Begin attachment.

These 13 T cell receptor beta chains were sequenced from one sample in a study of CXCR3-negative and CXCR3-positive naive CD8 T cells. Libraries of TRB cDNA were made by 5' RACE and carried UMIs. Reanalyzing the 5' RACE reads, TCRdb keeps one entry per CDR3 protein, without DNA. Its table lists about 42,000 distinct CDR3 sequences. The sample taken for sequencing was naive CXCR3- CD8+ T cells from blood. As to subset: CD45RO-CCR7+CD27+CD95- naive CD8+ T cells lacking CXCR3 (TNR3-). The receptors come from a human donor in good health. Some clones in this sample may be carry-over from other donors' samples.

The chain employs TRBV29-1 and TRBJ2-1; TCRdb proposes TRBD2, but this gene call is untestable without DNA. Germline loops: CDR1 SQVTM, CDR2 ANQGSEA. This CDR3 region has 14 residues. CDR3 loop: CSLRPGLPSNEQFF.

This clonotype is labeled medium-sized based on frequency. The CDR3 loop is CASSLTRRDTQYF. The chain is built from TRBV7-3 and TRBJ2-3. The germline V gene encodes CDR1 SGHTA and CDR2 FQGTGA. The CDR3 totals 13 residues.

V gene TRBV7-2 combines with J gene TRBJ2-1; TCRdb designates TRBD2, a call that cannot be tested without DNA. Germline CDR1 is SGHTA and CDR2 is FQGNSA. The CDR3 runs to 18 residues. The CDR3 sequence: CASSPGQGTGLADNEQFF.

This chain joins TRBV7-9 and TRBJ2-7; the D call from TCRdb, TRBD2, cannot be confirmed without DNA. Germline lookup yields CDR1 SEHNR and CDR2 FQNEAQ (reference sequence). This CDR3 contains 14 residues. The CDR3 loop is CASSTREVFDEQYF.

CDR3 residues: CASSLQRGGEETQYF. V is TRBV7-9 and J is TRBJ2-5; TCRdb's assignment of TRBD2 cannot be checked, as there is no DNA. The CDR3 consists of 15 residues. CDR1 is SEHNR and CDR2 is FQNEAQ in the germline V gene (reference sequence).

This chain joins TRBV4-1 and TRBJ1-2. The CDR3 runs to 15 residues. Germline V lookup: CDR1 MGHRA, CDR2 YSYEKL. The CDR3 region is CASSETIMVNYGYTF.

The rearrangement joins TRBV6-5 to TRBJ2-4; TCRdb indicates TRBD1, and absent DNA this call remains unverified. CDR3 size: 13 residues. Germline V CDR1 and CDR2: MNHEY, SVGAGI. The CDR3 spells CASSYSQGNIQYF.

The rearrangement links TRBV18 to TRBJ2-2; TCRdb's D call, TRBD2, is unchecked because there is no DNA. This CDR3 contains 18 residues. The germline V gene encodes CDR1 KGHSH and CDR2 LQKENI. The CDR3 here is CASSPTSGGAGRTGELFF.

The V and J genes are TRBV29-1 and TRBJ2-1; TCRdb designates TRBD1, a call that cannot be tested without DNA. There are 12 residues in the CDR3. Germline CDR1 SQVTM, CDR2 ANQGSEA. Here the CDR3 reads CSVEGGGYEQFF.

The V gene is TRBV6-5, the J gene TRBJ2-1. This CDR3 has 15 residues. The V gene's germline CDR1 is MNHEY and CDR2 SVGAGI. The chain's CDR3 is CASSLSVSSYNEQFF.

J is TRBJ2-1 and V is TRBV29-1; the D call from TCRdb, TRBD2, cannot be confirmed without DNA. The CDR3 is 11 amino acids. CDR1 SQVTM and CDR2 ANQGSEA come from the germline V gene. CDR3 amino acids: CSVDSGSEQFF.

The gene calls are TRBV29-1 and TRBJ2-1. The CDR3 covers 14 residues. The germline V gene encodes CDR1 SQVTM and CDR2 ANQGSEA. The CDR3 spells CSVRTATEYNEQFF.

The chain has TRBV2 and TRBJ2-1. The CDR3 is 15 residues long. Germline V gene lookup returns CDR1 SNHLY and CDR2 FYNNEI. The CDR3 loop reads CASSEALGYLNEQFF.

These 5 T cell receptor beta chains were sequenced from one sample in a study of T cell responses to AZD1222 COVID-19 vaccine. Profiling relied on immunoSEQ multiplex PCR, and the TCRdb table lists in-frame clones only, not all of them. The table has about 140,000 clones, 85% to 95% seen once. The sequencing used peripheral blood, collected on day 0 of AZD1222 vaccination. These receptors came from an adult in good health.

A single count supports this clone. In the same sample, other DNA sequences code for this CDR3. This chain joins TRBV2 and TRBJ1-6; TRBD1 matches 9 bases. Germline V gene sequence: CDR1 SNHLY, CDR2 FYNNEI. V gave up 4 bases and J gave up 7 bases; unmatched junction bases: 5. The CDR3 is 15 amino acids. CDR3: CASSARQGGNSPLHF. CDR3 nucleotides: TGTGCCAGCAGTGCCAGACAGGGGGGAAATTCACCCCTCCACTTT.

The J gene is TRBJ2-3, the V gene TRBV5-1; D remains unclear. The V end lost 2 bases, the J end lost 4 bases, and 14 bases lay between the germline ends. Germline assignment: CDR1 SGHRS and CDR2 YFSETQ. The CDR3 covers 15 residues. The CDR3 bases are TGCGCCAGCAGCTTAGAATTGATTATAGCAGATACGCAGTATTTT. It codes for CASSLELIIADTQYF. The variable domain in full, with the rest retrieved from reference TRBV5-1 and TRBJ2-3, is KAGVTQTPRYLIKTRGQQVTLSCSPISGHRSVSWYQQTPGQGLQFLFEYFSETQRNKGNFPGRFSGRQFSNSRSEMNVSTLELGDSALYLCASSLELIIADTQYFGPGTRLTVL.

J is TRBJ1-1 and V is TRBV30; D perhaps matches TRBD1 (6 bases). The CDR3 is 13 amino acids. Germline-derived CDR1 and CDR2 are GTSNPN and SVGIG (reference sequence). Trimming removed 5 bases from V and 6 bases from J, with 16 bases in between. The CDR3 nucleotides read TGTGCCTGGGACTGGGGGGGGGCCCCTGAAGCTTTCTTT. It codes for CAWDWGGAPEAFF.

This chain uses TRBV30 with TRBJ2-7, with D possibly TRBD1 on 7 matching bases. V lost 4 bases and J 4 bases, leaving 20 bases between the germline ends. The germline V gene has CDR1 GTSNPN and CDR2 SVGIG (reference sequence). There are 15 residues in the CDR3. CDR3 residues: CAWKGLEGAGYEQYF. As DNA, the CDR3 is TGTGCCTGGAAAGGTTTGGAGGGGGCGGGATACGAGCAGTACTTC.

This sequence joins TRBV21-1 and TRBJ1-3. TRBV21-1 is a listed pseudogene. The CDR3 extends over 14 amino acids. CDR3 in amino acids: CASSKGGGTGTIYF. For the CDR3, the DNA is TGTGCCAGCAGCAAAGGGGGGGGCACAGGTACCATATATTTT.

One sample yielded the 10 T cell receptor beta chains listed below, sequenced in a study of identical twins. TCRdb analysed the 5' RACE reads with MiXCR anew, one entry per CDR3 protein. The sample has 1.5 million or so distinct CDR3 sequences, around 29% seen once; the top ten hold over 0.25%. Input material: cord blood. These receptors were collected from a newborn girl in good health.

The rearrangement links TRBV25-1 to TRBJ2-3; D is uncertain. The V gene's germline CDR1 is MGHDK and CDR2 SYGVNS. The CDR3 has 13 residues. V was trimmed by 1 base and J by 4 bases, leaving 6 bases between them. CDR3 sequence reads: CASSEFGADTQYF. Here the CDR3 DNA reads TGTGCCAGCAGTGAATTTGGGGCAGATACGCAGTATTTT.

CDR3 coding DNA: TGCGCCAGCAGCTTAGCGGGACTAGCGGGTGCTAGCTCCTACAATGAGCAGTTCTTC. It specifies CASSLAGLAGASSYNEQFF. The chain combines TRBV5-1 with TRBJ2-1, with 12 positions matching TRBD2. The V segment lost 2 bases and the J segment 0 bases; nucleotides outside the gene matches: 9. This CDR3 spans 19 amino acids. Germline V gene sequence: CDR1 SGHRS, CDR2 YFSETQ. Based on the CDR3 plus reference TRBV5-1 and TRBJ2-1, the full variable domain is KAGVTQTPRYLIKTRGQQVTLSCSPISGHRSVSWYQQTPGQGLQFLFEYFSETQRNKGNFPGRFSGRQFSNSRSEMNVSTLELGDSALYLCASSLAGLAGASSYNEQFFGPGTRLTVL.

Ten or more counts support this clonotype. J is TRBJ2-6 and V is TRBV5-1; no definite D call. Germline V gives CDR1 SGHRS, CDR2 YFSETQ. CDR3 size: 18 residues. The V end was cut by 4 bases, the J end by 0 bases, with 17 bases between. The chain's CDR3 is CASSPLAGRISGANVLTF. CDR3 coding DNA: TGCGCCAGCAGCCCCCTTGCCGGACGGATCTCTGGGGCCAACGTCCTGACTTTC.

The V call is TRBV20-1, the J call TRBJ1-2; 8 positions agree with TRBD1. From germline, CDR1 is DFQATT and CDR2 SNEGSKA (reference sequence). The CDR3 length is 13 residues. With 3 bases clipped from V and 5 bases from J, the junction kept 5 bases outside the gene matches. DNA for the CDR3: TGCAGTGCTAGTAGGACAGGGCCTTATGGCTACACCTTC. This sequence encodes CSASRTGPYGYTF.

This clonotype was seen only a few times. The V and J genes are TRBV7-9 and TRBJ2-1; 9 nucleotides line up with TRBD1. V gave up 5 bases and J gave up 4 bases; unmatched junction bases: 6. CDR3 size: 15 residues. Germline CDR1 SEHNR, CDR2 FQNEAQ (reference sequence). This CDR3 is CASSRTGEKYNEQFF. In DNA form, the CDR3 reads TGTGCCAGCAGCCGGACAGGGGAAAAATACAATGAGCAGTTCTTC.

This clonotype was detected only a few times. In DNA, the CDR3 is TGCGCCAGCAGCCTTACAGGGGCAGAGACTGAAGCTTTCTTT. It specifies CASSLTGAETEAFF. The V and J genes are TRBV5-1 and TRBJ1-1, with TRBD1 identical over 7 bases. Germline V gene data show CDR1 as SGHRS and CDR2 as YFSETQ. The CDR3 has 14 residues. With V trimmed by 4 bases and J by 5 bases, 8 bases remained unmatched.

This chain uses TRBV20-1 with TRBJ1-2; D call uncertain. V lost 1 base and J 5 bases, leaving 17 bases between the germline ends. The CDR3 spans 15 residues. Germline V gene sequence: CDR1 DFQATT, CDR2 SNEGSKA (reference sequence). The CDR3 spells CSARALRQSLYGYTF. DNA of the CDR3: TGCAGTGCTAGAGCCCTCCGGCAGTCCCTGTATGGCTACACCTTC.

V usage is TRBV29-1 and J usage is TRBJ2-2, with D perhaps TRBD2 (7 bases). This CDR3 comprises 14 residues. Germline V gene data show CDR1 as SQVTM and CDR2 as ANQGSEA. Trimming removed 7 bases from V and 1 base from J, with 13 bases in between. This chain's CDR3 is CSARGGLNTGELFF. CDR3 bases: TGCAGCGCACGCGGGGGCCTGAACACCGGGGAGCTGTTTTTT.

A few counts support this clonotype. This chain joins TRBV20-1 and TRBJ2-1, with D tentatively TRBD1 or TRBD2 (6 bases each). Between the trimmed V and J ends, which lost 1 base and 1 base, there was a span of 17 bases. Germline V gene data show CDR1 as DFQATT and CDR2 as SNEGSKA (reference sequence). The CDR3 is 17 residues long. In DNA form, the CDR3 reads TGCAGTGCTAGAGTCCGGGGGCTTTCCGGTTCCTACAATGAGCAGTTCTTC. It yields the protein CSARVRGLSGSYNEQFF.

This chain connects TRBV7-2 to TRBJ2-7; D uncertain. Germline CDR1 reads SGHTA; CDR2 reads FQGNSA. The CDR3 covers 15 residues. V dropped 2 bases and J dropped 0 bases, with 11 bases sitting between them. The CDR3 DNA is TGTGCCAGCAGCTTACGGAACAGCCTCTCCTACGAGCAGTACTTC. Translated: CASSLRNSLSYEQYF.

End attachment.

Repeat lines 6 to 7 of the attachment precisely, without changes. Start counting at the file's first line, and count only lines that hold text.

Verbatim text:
CDR3 residues: CASSLQRGGEETQYF. V is TRBV7-9 and J is TRBJ2-5; TCRdb's assignment of TRBD2 cannot be checked, as there is no DNA. The CDR3 consists of 15 residues. CDR1 is SEHNR and CDR2 is FQNEAQ in the germline V gene (reference sequence).

This chain joins TRBV4-1 and TRBJ1-2. The CDR3 runs to 15 residues. Germline V lookup: CDR1 MGHRA, CDR2 YSYEKL. The CDR3 region is CASSETIMVNYGYTF.